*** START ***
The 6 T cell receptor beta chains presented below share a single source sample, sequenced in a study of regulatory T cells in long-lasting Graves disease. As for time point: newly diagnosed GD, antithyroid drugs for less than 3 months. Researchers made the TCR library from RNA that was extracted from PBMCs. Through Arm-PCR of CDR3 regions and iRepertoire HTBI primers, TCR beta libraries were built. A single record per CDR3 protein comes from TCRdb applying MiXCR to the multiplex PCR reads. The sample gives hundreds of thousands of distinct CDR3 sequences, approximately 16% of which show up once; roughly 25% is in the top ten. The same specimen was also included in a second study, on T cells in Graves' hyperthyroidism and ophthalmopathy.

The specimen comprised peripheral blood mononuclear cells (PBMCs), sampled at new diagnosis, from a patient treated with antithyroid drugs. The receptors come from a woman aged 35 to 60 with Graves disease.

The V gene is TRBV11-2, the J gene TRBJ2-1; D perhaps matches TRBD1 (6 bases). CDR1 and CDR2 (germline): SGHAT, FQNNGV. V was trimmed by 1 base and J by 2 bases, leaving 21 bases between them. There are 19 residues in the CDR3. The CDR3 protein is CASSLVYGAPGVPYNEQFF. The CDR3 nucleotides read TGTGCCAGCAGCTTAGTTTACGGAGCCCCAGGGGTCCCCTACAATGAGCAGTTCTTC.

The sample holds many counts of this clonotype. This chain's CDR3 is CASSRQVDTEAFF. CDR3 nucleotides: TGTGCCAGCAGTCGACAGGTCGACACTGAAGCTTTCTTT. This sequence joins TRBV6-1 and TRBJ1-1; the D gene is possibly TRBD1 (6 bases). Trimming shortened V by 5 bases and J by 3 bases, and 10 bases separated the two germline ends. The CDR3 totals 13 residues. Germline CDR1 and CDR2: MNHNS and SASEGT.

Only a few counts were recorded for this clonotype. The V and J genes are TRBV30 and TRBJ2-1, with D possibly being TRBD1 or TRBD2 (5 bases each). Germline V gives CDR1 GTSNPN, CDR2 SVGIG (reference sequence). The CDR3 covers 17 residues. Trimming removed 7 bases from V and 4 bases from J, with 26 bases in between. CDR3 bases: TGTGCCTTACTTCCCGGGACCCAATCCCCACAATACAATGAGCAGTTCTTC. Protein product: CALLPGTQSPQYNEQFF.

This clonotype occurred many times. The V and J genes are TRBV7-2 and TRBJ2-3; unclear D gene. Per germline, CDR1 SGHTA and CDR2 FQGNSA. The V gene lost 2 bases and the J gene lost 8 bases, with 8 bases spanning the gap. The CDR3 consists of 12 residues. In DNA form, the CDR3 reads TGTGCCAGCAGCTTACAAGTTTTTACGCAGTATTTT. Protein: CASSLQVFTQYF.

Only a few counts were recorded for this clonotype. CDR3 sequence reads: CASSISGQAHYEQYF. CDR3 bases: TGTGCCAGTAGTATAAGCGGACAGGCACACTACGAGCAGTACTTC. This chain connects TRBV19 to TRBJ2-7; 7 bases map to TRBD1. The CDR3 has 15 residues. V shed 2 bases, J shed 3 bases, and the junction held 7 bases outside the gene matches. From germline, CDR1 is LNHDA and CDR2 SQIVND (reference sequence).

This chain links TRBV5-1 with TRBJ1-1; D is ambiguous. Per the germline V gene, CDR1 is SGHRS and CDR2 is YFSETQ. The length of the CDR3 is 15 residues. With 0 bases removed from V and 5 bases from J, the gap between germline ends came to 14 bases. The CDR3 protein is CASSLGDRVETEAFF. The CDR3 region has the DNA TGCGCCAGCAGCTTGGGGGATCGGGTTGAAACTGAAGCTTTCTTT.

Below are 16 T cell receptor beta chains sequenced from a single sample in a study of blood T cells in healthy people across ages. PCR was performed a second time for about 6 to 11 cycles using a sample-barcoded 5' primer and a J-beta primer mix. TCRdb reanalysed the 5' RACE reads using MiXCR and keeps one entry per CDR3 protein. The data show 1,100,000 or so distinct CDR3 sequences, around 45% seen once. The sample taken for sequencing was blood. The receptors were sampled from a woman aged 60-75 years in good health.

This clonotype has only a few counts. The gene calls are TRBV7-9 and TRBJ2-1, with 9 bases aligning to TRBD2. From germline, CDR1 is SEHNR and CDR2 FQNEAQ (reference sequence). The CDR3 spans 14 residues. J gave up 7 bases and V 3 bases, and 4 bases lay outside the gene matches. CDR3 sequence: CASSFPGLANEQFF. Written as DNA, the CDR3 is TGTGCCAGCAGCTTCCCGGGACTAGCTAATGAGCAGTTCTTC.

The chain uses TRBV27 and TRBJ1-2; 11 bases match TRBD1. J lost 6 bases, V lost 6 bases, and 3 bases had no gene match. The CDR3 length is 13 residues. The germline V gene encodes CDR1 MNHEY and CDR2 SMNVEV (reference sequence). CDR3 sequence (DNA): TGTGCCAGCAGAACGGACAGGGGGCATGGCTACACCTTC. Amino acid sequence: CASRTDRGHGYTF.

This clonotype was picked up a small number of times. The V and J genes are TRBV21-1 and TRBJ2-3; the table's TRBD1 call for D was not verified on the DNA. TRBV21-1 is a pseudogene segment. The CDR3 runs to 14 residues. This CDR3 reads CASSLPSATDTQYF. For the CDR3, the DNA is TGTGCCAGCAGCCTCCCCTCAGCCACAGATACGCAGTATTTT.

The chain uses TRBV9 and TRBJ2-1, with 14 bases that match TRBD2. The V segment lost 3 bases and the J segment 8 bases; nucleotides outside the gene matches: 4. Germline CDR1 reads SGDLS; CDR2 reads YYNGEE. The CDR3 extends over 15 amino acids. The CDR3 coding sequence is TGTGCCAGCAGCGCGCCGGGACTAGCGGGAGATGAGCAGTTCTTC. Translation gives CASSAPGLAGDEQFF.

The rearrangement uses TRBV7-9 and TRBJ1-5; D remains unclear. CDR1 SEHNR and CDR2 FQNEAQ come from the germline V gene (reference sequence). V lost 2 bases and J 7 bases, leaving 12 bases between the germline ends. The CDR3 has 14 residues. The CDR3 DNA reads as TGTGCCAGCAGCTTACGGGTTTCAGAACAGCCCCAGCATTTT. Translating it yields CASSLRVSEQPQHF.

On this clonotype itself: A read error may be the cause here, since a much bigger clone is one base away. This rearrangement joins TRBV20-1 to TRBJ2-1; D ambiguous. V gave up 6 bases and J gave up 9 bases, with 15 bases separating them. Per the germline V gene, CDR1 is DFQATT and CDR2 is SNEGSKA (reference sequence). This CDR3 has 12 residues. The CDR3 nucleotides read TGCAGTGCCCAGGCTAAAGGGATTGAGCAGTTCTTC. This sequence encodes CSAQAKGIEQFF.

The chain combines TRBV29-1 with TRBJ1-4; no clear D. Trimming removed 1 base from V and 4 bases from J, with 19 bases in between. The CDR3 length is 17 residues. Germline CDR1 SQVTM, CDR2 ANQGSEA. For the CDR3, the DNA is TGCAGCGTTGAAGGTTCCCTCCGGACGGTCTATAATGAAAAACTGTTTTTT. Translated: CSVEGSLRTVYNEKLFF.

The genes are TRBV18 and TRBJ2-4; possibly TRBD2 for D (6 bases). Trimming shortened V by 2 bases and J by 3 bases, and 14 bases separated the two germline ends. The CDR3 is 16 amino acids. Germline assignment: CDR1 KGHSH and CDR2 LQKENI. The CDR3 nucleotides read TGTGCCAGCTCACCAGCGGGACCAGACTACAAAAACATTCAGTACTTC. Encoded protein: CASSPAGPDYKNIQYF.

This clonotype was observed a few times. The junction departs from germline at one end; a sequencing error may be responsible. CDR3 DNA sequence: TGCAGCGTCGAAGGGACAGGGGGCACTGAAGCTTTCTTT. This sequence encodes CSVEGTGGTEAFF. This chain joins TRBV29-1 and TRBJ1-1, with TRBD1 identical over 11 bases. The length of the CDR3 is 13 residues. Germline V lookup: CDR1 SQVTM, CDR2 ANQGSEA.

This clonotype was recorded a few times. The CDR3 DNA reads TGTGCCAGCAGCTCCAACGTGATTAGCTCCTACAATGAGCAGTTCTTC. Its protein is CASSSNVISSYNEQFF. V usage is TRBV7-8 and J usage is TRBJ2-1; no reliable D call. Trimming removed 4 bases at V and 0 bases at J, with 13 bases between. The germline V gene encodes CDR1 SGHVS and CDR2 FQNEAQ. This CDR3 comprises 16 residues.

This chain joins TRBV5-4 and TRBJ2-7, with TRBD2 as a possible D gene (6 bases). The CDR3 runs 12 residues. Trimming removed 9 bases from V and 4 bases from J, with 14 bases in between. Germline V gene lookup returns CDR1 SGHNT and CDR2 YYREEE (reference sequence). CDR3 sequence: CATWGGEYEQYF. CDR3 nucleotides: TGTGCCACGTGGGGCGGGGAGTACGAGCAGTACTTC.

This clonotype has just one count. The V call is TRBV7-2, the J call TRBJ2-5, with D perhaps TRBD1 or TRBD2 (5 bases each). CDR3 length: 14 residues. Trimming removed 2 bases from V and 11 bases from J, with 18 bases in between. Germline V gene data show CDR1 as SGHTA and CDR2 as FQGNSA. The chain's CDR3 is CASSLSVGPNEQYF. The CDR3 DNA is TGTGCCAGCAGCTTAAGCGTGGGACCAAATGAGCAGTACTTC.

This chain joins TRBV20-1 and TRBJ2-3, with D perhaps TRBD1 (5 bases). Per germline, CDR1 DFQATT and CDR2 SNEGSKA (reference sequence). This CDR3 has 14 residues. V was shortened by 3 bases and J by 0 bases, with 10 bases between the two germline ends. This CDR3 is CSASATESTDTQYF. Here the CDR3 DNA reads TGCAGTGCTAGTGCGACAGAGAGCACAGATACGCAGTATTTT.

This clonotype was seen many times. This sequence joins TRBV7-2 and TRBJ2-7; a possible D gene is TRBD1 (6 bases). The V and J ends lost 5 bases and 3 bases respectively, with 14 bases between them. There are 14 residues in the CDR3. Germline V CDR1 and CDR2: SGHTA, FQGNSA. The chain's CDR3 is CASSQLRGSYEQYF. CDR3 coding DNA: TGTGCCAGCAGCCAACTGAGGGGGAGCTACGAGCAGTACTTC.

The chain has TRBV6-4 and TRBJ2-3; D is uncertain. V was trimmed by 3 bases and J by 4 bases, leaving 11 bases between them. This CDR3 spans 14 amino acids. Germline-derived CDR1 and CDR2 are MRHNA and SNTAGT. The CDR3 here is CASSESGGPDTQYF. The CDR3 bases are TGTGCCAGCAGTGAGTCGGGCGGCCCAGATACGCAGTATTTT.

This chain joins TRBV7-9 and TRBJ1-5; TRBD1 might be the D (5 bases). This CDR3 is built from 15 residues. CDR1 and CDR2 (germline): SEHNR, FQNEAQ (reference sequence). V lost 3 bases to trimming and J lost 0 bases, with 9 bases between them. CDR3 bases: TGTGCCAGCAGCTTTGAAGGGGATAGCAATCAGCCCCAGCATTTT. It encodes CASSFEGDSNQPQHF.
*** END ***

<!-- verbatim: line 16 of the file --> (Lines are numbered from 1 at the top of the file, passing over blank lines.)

The chain combines TRBV29-1 with TRBJ1-4; no clear D. Trimming removed 1 base from V and 4 bases from J, with 19 bases in between. The CDR3 length is 17 residues. Germline CDR1 SQVTM, CDR2 ANQGSEA. For the CDR3, the DNA is TGCAGCGTTGAAGGTTCCCTCCGGACGGTCTATAATGAAAAACTGTTTTTT. Translated: CSVEGSLRTVYNEKLFF.